A small startup company is testing a new technology that may enable mobile devices to simultaneously transmit and receive data on a single frequency.
Founded by a group of Stanford University researchers, who in 2011 developed the first wireless radios capable of sending and receiving signals at the same time, California-based Kumu Networks Inc. believes its new technology could help alleviate spectrum congestion by effectively doubling the capacity of both cellular and Wi-Fi communications.
“At this point, many people say we have exhausted our tools to improve spectrum efficiency,” Sachin Katti, Kumu’s chief executive and co-founder, told The Wall Street Journal. “Operators, when they look at [our technology], see that there is one big tool left.”
The technology directly tackles the concept of self-interference, in which a radio’s own transmissions effectively drown out incoming signals from other sources. The technique employed is similar to that used by noise-cancelling headphones.
“When a radio is transmitting, its own transmission is millions, billions of times stronger than anything else it might hear [from another radio],” Philip Levis, assistant professor of computer science and of electrical engineering and one of the primary researchers on the 2011 project, explained. “It’s like trying to hear a whisper [from someone else] while you yourself are shouting.”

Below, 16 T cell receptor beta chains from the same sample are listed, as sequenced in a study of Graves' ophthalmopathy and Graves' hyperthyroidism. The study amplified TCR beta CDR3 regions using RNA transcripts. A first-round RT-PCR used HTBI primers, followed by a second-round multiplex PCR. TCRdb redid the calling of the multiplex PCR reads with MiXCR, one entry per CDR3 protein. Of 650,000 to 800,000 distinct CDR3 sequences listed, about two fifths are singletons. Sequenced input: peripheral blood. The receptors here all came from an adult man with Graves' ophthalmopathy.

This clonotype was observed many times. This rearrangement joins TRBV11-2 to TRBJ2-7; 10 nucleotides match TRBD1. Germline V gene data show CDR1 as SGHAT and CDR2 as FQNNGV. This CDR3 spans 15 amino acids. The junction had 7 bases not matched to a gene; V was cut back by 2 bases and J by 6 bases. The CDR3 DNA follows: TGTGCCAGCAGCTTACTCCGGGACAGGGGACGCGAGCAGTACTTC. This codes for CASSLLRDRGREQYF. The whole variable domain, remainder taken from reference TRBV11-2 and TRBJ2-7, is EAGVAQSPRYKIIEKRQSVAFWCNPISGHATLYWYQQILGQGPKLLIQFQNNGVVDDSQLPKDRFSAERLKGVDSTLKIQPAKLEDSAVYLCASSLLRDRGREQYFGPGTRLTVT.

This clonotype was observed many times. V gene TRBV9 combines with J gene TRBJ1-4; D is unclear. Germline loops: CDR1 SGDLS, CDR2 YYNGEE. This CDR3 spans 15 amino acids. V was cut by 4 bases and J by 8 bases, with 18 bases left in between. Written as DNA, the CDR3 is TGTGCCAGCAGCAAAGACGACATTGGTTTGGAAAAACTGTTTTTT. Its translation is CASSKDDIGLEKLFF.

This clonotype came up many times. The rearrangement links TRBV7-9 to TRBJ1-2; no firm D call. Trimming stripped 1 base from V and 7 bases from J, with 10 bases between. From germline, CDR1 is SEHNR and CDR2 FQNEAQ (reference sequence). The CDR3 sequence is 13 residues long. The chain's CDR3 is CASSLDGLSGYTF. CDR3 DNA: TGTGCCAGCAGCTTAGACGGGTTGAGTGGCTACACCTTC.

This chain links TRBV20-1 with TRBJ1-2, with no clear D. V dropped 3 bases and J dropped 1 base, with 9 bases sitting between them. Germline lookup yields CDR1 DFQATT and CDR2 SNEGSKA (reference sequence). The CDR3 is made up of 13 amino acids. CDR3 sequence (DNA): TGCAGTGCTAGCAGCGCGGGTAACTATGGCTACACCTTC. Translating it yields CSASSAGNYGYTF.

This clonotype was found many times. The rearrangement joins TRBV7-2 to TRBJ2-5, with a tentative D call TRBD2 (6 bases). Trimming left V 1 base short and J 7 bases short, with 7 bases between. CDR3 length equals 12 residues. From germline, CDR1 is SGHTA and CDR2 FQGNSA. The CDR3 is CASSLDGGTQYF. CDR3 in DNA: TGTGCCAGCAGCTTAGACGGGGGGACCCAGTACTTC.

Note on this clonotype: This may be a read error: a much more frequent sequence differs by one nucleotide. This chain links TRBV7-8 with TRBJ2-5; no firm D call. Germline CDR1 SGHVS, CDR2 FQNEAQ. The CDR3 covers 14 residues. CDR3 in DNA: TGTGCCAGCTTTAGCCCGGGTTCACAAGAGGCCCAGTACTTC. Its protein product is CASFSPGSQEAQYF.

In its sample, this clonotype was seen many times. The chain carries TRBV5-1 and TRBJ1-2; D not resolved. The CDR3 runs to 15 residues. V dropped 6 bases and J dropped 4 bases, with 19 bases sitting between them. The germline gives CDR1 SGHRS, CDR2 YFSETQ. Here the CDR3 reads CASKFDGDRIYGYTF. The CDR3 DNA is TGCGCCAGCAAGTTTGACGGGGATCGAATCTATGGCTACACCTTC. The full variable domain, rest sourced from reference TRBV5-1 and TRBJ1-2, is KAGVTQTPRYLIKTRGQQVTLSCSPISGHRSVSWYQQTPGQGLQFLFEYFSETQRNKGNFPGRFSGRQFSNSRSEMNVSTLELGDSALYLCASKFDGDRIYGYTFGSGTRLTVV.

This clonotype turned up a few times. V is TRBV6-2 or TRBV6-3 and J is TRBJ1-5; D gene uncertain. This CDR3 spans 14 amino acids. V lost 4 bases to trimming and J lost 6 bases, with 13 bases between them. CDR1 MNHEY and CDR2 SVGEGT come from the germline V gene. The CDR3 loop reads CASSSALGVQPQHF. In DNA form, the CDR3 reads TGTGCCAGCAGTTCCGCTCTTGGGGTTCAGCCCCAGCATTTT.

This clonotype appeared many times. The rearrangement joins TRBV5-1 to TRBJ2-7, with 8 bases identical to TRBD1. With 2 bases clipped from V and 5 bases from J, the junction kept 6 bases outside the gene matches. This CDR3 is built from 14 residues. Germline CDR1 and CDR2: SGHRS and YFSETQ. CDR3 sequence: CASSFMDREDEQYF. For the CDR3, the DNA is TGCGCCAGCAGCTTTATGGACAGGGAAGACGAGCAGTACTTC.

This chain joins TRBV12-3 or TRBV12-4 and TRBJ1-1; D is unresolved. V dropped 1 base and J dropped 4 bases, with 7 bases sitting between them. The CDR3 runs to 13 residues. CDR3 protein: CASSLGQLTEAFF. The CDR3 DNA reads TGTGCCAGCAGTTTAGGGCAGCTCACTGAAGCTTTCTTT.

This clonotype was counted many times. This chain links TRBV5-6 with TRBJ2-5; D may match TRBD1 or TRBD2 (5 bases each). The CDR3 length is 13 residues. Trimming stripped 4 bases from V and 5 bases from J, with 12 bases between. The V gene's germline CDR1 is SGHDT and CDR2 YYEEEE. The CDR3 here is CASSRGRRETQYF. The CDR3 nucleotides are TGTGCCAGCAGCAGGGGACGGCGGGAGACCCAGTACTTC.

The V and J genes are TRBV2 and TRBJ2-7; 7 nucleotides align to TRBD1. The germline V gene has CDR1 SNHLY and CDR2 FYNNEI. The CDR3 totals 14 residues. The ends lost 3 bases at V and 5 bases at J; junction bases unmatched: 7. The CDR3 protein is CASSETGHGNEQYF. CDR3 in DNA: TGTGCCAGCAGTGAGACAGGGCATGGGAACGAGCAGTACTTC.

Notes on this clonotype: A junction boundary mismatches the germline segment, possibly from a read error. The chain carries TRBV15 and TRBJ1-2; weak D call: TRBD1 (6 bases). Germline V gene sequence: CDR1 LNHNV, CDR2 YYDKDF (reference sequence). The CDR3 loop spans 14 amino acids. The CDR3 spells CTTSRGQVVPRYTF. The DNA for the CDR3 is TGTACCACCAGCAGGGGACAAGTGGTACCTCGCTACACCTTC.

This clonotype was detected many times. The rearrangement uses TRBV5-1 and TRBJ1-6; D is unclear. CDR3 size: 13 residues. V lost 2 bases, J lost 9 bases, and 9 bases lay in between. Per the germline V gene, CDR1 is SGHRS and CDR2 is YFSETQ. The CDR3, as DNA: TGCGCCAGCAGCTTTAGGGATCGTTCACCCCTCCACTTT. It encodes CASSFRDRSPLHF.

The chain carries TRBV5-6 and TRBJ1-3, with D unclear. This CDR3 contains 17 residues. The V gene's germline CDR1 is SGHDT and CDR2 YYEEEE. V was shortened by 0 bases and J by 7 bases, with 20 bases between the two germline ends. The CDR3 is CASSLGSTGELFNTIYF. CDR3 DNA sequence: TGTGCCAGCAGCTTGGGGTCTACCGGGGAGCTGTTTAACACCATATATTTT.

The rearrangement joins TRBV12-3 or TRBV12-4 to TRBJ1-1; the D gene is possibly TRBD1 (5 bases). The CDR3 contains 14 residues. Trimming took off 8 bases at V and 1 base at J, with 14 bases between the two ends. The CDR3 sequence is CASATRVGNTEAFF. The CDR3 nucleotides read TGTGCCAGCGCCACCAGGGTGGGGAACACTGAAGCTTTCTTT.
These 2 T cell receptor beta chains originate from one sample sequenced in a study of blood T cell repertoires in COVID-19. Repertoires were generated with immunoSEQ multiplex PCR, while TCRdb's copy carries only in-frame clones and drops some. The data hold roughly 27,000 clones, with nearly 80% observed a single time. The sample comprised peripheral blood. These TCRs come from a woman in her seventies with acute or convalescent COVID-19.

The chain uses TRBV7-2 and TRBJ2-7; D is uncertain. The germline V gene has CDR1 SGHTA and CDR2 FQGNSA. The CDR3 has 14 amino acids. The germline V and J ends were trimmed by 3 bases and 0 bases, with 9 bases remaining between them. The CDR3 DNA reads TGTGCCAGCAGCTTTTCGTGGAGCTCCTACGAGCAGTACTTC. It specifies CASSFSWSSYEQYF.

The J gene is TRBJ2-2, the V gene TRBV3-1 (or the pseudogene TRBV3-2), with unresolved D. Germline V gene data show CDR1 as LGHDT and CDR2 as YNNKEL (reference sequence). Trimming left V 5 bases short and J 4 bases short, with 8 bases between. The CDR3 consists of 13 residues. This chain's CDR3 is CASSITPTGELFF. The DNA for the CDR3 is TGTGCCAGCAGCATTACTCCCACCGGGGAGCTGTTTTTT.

To avoid the problem, communication systems often allocate separate frequency bands for sending and transmitting information or take turns transmitting on the same band. Kumu’s technology instead uses a combination of chips and proprietary algorithms to analyze the signals emanating from a device’s own transmitter and generate counter-signals to cancel out the signals being transmitted. This allows the device’s receiver to receive signals from other sources, Joel Brand, Kumu’s vice president of product management, explained in an interview with The Wall Street Journal.
While some proposed applications for the new technology require industry groups that set technical standards and mobile device makers to recognize and incorporate the technology—a process that could take years, says Katti—the technology could be implemented sooner in radios on cellular towers that communicate with mobile phones to provide a more immediate benefit.
Brand believes the technology could also be used in crowded locations where interference prevents smartphones from getting a reliable signal, such as a sports stadium or convention center, or in defense-related applications that require troops to jam radio transmissions.
“If they use our technology, they could jam and still hear their own transmissions,” he said.
Kumu plans to test prototypes of its devices over the next six months with undisclosed partners, and hopes to put equipment on the market next year that could be used by carriers to ease certain types of network congestion problems.